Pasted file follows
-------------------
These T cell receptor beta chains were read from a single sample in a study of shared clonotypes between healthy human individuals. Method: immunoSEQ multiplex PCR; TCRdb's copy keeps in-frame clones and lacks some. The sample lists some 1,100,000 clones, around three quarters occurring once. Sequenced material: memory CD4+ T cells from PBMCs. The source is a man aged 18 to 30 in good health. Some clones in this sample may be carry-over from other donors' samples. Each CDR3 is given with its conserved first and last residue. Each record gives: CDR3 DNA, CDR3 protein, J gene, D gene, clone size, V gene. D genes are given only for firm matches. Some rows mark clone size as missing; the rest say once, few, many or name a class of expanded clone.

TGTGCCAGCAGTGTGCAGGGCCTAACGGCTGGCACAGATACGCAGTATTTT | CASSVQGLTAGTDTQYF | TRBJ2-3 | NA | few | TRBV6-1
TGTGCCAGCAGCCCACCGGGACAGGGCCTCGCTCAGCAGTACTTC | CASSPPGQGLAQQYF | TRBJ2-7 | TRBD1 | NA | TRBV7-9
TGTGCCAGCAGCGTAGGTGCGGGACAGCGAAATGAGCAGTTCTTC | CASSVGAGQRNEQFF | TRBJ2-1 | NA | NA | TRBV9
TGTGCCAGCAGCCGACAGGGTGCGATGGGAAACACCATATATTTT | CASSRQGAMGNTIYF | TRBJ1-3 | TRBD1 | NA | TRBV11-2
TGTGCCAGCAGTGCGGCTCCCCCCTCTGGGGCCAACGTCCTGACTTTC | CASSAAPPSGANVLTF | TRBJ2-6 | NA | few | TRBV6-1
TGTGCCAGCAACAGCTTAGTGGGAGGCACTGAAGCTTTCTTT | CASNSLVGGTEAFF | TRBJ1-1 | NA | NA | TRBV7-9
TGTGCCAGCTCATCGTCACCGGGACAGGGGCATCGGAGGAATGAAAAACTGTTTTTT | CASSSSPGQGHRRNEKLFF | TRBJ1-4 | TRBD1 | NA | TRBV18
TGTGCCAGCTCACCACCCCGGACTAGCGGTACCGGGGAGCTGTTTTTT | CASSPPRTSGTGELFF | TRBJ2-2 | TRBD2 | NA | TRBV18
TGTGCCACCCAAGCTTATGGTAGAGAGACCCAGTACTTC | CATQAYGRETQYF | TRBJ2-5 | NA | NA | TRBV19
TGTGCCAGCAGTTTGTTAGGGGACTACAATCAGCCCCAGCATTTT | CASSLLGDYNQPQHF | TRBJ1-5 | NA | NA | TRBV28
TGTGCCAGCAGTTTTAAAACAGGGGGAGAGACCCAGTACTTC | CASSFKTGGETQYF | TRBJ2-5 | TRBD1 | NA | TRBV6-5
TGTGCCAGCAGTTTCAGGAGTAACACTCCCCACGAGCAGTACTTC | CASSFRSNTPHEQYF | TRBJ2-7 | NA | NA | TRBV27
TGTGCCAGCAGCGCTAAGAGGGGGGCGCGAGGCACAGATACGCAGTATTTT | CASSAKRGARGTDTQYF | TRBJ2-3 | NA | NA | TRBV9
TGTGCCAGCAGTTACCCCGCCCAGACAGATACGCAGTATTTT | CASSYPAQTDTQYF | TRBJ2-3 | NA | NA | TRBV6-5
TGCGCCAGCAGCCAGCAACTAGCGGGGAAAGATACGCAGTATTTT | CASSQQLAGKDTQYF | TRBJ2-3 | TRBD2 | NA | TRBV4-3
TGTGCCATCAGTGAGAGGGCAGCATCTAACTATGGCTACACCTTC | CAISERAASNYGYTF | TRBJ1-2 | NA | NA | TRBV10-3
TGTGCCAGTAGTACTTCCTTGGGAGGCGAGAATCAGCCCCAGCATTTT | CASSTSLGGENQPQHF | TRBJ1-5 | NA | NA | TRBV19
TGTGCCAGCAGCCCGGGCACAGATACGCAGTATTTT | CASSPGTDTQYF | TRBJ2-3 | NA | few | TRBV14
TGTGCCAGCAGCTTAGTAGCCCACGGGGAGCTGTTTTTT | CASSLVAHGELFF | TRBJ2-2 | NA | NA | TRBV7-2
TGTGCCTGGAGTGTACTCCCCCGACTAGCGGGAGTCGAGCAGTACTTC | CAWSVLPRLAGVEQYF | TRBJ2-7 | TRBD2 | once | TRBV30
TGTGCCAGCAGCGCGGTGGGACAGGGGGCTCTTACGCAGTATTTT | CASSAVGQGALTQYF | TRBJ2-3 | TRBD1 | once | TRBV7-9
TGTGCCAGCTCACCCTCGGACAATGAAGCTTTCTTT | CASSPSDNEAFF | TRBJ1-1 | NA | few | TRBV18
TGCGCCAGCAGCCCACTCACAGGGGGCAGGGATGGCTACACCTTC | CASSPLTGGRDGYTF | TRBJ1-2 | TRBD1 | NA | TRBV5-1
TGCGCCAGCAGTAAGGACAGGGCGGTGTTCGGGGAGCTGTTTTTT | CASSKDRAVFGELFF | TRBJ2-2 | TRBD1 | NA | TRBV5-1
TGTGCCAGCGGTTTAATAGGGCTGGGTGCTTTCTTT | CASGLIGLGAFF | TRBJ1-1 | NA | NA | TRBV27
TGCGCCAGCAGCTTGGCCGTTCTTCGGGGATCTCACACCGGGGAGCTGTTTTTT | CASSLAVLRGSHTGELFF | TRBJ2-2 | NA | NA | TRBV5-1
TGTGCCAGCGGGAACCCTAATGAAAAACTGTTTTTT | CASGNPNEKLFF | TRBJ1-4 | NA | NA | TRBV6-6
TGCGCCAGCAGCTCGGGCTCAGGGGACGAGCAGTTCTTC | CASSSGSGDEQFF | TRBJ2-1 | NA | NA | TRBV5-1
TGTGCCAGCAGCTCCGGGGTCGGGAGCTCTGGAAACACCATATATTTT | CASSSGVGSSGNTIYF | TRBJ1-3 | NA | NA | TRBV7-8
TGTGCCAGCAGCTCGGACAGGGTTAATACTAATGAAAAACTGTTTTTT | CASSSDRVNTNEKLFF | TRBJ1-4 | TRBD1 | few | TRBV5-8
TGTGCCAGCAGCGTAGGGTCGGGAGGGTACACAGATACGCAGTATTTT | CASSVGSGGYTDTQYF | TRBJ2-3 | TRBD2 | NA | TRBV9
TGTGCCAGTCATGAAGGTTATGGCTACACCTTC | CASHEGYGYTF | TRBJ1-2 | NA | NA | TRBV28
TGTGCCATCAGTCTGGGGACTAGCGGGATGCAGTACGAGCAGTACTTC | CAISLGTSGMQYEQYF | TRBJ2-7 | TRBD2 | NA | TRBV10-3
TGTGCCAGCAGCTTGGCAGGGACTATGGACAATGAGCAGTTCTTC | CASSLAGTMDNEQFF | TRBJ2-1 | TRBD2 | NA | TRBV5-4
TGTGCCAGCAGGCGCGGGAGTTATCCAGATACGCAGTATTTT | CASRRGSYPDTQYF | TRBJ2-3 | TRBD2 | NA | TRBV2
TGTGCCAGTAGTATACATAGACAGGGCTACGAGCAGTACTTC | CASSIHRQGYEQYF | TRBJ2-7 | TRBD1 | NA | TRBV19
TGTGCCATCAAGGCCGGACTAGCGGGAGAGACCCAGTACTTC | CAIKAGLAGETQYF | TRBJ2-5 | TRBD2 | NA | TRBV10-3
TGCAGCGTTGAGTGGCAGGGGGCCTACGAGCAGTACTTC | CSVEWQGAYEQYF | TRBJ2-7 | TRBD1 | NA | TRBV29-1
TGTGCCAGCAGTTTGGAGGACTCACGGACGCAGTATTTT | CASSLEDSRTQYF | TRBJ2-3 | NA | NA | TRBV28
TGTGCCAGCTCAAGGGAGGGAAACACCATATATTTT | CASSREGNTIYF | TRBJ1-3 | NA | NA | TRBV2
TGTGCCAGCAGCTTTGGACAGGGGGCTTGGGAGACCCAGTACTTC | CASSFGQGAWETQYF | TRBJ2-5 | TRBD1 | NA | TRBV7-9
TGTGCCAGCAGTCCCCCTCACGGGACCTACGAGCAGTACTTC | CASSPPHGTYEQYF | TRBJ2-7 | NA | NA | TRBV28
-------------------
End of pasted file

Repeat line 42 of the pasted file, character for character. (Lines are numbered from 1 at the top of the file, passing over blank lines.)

TGTGCCAGCAGCTTTGGACAGGGGGCTTGGGAGACCCAGTACTTC | CASSFGQGAWETQYF | TRBJ2-5 | TRBD1 | NA | TRBV7-9